Text and photos: Estela Zatania
Friday, July 18th, 2014. 10:00pm. Alcázar de Jerez
…AND NO ONE WAS DISAPPOINTED
The Jerez series Noches de Verano 2014, isn’t all flamenco, but some noteworthy performances of the genre are included. On Friday, Juan Manuel Fernández Montoya “Farruquito” put his “Improvisao” on the stage of the ample patio of the city’s Alcázar.
First of all, we can stop talking about a specific work titled “Improvisao”. Under this umbrella heading, Farrquito has performed several times, in Seville and Granada among other places, and the only constant element is the presence of the dancer, a human brand-name unto himself. So, we should take the term “improvisao” in its most literal sense, a sort of declaration of principles: Farruquito wants to offer his way of understanding flamenco, with good singers and guitarists, and no arcane intellectual concepts or literary plots. It is perhaps a wake-up call, his way of saying that well-done flamenco stands on its own, as it came into the world, naked and self-sufficient. And this in turn reverts to an earlier system. Before Gades and Mario Maya created their choreographed stories that captivated the world’s imagination, the great stars of flamenco dance were usually announced by name only: Carmen Amaya and her troupe, the Great Antonio, José Greco, etc… The sheer force of their personalities and fame was more than enough to fill any venue. It’s also a system that invites audiences to come back for more, because no one can say “I already saw that work”.
And if the name of any single dancer today is a box-office guarantee, it’s Farruquito. On Friday, despite an unusually chill wind, not to mention the current economic problems, the large patio of the Alcázar filled with the artist’s admirers.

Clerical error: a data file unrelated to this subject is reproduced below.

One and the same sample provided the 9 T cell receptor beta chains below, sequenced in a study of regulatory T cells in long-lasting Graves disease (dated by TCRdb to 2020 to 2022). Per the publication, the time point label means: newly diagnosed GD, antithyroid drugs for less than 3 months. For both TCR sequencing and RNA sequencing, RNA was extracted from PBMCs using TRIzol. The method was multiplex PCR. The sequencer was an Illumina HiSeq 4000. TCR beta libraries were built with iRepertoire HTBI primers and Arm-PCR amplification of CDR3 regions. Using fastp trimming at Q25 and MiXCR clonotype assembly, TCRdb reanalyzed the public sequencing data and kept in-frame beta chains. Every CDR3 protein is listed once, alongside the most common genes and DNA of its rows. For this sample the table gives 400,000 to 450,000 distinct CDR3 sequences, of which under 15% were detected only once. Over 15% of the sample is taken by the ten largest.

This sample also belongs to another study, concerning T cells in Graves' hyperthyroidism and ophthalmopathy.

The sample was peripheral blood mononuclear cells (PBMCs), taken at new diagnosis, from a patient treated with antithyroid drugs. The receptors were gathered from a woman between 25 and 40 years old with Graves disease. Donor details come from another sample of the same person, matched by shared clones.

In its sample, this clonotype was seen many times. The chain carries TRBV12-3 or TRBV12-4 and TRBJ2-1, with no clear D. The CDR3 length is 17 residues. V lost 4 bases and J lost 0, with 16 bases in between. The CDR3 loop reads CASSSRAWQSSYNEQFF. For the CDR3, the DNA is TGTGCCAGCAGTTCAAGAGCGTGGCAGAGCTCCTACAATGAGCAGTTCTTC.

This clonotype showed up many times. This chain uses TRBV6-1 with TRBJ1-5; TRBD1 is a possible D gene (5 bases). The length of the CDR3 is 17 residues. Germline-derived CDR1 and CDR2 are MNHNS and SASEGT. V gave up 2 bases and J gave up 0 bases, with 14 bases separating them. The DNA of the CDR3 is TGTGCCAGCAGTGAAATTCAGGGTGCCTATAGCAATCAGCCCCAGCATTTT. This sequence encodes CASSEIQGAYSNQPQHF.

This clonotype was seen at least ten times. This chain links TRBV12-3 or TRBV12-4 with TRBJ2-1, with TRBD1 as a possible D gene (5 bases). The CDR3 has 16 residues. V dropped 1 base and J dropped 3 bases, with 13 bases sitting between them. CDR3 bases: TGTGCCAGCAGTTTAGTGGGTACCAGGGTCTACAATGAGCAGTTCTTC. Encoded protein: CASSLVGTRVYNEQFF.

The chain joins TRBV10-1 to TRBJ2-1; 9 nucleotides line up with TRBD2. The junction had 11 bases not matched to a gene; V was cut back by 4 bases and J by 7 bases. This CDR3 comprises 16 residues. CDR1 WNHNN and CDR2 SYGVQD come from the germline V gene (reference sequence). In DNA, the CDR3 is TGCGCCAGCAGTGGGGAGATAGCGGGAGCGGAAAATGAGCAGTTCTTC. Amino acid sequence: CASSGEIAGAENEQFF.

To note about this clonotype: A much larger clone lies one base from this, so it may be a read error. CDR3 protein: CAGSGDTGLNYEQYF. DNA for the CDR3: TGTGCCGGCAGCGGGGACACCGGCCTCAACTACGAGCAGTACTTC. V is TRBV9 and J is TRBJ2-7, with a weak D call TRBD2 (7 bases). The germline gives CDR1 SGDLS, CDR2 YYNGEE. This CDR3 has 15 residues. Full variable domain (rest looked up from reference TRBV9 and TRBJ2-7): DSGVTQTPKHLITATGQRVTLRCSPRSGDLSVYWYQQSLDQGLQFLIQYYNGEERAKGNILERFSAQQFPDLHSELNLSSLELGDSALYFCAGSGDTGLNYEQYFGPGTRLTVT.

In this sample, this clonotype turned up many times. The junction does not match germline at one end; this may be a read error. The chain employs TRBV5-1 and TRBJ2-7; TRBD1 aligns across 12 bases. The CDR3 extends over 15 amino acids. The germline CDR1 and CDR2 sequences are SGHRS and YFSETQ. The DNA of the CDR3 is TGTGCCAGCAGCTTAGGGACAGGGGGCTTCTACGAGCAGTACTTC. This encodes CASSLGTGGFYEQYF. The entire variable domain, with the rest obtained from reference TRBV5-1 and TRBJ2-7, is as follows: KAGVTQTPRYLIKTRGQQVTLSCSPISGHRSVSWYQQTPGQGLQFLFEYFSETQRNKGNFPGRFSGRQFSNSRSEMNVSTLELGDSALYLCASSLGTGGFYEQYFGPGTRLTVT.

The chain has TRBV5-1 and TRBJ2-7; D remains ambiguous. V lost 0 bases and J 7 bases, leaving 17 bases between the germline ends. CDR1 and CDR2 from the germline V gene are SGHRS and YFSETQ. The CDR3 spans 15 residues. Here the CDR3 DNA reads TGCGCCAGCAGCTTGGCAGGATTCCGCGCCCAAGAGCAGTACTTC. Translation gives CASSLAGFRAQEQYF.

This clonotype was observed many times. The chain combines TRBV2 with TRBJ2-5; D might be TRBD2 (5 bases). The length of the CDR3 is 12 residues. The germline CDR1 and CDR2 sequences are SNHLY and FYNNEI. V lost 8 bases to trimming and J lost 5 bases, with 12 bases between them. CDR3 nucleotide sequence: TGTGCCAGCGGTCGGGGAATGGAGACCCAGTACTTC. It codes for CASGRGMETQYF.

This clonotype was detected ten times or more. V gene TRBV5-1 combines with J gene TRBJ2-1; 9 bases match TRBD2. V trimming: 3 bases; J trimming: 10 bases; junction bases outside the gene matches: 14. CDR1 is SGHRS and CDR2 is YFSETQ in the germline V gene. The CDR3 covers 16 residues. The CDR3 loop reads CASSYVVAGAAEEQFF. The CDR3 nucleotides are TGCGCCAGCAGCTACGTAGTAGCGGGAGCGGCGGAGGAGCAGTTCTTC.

Opening with siguiriyas, the first announced “surprise” was the presence of the great Jerez singer Manuel Moneo. The brief collaboration, powerful and historic, was captured by hundreds of telephones held high, as if a major rock star were performing. For several minutes the moon stopped in its path, the air became thick with flamenco and the two geniuses conversed via their shared art.
Farruquito’s communicative power continued to be the connecting force of the evening, always with the support of his admirable back-up. Four distinct voices: the toasted honey of Pepe de Pura, the wizened sound of María Vizárraga, the sweet Cádiz delivery of Encarnita Anillo and the dense sound of Zambullo, along with the percussion of Ané Carrasco, the crisp guitar of Juan Requena and several guest artists from Jerez, most notably dancer Gema Moneo, Manuel’s niece, to delight the local audience.
In addition to siguiriyas, Farruquito interpreted alegrías and taranto. He had never been particularly inspired in the binary 4×4 rhythms, but he slipped right into the taranto, managing to find his personality as easily as if it were the more customary 12-beat measure.
Nor did he let anyone down in the soleá, his most representative dance, with a long bulerías ending and the perfect complicity of the entire group.